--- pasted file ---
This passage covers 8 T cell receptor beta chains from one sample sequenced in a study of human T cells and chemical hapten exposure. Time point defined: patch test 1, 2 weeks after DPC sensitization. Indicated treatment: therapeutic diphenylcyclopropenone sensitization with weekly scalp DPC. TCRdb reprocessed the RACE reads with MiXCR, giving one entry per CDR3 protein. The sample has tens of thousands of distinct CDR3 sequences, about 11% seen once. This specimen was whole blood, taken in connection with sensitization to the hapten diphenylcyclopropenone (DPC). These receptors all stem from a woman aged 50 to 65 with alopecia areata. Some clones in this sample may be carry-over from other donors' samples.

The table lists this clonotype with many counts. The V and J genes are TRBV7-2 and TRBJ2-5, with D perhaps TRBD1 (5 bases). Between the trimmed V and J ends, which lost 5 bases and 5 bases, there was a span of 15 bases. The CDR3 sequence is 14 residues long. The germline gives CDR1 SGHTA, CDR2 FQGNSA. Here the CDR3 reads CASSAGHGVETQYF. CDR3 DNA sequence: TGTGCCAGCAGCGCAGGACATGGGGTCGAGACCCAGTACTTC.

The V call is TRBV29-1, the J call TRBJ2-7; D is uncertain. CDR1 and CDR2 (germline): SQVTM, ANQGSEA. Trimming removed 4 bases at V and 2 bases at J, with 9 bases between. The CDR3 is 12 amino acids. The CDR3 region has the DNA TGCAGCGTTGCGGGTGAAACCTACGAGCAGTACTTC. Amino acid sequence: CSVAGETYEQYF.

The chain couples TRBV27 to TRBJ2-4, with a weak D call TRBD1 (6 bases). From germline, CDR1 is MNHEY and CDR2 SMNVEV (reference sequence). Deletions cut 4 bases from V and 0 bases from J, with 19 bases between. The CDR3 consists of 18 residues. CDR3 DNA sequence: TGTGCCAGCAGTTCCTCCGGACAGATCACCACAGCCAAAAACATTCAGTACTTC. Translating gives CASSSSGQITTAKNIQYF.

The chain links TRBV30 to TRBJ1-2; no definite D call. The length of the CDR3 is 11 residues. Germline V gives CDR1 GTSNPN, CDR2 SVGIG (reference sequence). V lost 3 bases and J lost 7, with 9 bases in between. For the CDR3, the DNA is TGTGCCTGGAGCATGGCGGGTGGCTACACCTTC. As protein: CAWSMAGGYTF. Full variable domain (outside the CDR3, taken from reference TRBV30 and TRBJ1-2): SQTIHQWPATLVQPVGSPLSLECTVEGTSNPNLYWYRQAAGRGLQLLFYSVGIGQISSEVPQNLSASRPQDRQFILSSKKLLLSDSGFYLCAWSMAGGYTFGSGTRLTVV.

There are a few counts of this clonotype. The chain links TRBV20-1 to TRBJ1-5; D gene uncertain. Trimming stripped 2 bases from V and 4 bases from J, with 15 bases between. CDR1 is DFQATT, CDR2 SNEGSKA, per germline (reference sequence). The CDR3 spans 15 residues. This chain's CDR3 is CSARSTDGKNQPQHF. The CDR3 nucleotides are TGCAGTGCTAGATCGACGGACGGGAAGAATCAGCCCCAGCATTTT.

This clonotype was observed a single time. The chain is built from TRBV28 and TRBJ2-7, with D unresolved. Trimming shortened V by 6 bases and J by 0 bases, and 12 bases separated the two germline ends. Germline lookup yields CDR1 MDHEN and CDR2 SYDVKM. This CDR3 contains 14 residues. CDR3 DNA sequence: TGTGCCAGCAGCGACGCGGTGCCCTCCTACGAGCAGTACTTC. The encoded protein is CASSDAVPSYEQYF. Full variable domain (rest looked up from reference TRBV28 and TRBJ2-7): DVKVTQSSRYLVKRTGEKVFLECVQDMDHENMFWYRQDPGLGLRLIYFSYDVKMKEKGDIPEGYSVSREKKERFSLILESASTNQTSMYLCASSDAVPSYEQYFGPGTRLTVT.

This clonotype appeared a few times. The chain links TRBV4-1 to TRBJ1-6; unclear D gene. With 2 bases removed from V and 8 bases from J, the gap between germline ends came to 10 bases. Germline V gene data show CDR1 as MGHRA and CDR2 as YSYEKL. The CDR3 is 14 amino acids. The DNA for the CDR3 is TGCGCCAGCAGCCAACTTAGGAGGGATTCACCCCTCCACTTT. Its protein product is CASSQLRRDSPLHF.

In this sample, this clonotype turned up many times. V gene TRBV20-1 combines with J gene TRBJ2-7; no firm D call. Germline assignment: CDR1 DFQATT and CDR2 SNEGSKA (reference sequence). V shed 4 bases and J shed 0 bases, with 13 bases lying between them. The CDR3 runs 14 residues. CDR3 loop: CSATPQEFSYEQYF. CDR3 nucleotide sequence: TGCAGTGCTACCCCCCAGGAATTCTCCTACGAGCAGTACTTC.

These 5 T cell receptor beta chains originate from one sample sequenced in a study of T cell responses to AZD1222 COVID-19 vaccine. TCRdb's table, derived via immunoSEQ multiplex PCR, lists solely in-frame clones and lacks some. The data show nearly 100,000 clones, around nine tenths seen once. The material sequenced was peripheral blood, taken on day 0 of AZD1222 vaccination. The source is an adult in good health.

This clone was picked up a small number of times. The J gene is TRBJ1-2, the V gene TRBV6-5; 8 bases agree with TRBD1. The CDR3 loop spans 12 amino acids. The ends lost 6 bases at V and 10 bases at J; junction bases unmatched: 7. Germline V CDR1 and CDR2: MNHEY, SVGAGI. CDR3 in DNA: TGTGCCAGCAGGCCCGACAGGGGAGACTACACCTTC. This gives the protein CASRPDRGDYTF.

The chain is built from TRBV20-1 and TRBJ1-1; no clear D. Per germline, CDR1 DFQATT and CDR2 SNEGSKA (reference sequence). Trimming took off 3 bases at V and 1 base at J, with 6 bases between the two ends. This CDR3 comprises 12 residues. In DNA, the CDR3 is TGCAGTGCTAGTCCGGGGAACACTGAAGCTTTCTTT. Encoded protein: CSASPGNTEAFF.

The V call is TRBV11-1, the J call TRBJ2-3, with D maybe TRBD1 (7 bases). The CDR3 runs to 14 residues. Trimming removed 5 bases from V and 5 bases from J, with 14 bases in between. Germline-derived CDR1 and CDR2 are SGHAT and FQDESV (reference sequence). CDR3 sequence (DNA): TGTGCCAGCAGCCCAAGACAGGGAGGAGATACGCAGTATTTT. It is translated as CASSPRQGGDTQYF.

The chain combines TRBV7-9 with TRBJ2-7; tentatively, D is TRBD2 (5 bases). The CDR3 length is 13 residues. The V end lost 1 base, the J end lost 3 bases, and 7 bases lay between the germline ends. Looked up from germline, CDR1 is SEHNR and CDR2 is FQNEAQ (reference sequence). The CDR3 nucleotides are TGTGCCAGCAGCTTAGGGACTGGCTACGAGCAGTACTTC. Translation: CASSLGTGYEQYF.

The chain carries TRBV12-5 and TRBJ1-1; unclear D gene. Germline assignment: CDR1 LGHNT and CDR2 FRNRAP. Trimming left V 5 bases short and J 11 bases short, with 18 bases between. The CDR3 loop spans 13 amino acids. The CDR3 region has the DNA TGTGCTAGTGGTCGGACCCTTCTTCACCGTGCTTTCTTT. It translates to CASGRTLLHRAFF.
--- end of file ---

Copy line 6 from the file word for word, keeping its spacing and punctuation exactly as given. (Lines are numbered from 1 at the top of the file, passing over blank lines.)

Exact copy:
There are a few counts of this clonotype. The chain links TRBV20-1 to TRBJ1-5; D gene uncertain. Trimming stripped 2 bases from V and 4 bases from J, with 15 bases between. CDR1 is DFQATT, CDR2 SNEGSKA, per germline (reference sequence). The CDR3 spans 15 residues. This chain's CDR3 is CSARSTDGKNQPQHF. The CDR3 nucleotides are TGCAGTGCTAGATCGACGGACGGGAAGAATCAGCCCCAGCATTTT.